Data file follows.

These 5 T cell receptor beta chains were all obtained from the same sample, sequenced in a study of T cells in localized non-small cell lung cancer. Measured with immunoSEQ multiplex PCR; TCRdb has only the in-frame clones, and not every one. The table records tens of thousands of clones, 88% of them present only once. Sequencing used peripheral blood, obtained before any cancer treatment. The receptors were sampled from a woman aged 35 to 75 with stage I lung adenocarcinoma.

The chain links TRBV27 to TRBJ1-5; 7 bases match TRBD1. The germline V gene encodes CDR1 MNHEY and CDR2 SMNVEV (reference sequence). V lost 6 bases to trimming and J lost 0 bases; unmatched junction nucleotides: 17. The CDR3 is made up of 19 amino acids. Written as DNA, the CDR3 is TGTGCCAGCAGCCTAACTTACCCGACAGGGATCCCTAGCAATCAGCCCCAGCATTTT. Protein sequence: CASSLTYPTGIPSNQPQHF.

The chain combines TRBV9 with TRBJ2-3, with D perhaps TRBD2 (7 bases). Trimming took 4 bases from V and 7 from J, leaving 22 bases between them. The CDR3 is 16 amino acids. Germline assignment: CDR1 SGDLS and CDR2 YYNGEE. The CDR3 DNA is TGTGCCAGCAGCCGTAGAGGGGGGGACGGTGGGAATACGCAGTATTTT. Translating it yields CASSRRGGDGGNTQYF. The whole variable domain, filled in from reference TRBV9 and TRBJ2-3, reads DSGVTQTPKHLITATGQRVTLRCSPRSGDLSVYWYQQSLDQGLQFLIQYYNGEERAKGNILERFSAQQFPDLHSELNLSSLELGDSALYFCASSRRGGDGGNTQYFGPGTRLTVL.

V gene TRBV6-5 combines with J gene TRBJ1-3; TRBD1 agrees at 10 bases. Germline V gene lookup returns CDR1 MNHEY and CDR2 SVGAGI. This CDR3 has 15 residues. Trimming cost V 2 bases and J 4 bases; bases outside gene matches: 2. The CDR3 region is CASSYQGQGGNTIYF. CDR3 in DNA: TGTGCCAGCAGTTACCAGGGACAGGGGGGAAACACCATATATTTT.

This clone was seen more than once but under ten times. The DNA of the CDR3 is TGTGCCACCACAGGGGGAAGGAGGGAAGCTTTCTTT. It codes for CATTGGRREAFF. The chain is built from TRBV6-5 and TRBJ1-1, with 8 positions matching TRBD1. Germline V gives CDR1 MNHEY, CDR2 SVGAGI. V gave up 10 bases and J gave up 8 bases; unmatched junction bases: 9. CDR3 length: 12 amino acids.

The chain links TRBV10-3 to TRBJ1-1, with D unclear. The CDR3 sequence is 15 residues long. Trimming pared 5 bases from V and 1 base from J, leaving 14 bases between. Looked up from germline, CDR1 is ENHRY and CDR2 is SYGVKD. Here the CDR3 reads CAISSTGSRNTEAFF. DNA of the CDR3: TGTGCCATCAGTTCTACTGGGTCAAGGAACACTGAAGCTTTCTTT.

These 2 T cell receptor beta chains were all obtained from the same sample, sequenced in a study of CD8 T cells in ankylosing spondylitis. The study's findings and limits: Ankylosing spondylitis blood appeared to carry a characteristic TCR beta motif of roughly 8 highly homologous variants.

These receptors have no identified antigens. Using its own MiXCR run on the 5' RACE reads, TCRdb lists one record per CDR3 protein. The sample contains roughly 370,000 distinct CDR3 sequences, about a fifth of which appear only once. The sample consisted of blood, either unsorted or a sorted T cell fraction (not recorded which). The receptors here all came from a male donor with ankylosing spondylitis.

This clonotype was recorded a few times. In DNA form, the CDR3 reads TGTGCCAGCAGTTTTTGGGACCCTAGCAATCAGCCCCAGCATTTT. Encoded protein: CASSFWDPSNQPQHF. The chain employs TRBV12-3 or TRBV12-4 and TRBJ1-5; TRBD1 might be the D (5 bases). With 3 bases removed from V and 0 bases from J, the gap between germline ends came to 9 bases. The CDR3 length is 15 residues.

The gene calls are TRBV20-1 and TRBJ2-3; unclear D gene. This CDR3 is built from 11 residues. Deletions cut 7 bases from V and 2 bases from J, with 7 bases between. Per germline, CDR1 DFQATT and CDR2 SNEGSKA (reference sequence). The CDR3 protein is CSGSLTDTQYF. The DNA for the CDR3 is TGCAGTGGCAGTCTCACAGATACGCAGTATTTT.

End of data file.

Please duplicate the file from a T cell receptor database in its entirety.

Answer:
These 5 T cell receptor beta chains were all obtained from the same sample, sequenced in a study of T cells in localized non-small cell lung cancer. Measured with immunoSEQ multiplex PCR; TCRdb has only the in-frame clones, and not every one. The table records tens of thousands of clones, 88% of them present only once. Sequencing used peripheral blood, obtained before any cancer treatment. The receptors were sampled from a woman aged 35 to 75 with stage I lung adenocarcinoma.

The chain links TRBV27 to TRBJ1-5; 7 bases match TRBD1. The germline V gene encodes CDR1 MNHEY and CDR2 SMNVEV (reference sequence). V lost 6 bases to trimming and J lost 0 bases; unmatched junction nucleotides: 17. The CDR3 is made up of 19 amino acids. Written as DNA, the CDR3 is TGTGCCAGCAGCCTAACTTACCCGACAGGGATCCCTAGCAATCAGCCCCAGCATTTT. Protein sequence: CASSLTYPTGIPSNQPQHF.

The chain combines TRBV9 with TRBJ2-3, with D perhaps TRBD2 (7 bases). Trimming took 4 bases from V and 7 from J, leaving 22 bases between them. The CDR3 is 16 amino acids. Germline assignment: CDR1 SGDLS and CDR2 YYNGEE. The CDR3 DNA is TGTGCCAGCAGCCGTAGAGGGGGGGACGGTGGGAATACGCAGTATTTT. Translating it yields CASSRRGGDGGNTQYF. The whole variable domain, filled in from reference TRBV9 and TRBJ2-3, reads DSGVTQTPKHLITATGQRVTLRCSPRSGDLSVYWYQQSLDQGLQFLIQYYNGEERAKGNILERFSAQQFPDLHSELNLSSLELGDSALYFCASSRRGGDGGNTQYFGPGTRLTVL.

V gene TRBV6-5 combines with J gene TRBJ1-3; TRBD1 agrees at 10 bases. Germline V gene lookup returns CDR1 MNHEY and CDR2 SVGAGI. This CDR3 has 15 residues. Trimming cost V 2 bases and J 4 bases; bases outside gene matches: 2. The CDR3 region is CASSYQGQGGNTIYF. CDR3 in DNA: TGTGCCAGCAGTTACCAGGGACAGGGGGGAAACACCATATATTTT.

This clone was seen more than once but under ten times. The DNA of the CDR3 is TGTGCCACCACAGGGGGAAGGAGGGAAGCTTTCTTT. It codes for CATTGGRREAFF. The chain is built from TRBV6-5 and TRBJ1-1, with 8 positions matching TRBD1. Germline V gives CDR1 MNHEY, CDR2 SVGAGI. V gave up 10 bases and J gave up 8 bases; unmatched junction bases: 9. CDR3 length: 12 amino acids.

The chain links TRBV10-3 to TRBJ1-1, with D unclear. The CDR3 sequence is 15 residues long. Trimming pared 5 bases from V and 1 base from J, leaving 14 bases between. Looked up from germline, CDR1 is ENHRY and CDR2 is SYGVKD. Here the CDR3 reads CAISSTGSRNTEAFF. DNA of the CDR3: TGTGCCATCAGTTCTACTGGGTCAAGGAACACTGAAGCTTTCTTT.

These 2 T cell receptor beta chains were all obtained from the same sample, sequenced in a study of CD8 T cells in ankylosing spondylitis. The study's findings and limits: Ankylosing spondylitis blood appeared to carry a characteristic TCR beta motif of roughly 8 highly homologous variants.

These receptors have no identified antigens. Using its own MiXCR run on the 5' RACE reads, TCRdb lists one record per CDR3 protein. The sample contains roughly 370,000 distinct CDR3 sequences, about a fifth of which appear only once. The sample consisted of blood, either unsorted or a sorted T cell fraction (not recorded which). The receptors here all came from a male donor with ankylosing spondylitis.

This clonotype was recorded a few times. In DNA form, the CDR3 reads TGTGCCAGCAGTTTTTGGGACCCTAGCAATCAGCCCCAGCATTTT. Encoded protein: CASSFWDPSNQPQHF. The chain employs TRBV12-3 or TRBV12-4 and TRBJ1-5; TRBD1 might be the D (5 bases). With 3 bases removed from V and 0 bases from J, the gap between germline ends came to 9 bases. The CDR3 length is 15 residues.

The gene calls are TRBV20-1 and TRBJ2-3; unclear D gene. This CDR3 is built from 11 residues. Deletions cut 7 bases from V and 2 bases from J, with 7 bases between. Per germline, CDR1 DFQATT and CDR2 SNEGSKA (reference sequence). The CDR3 protein is CSGSLTDTQYF. The DNA for the CDR3 is TGCAGTGGCAGTCTCACAGATACGCAGTATTTT.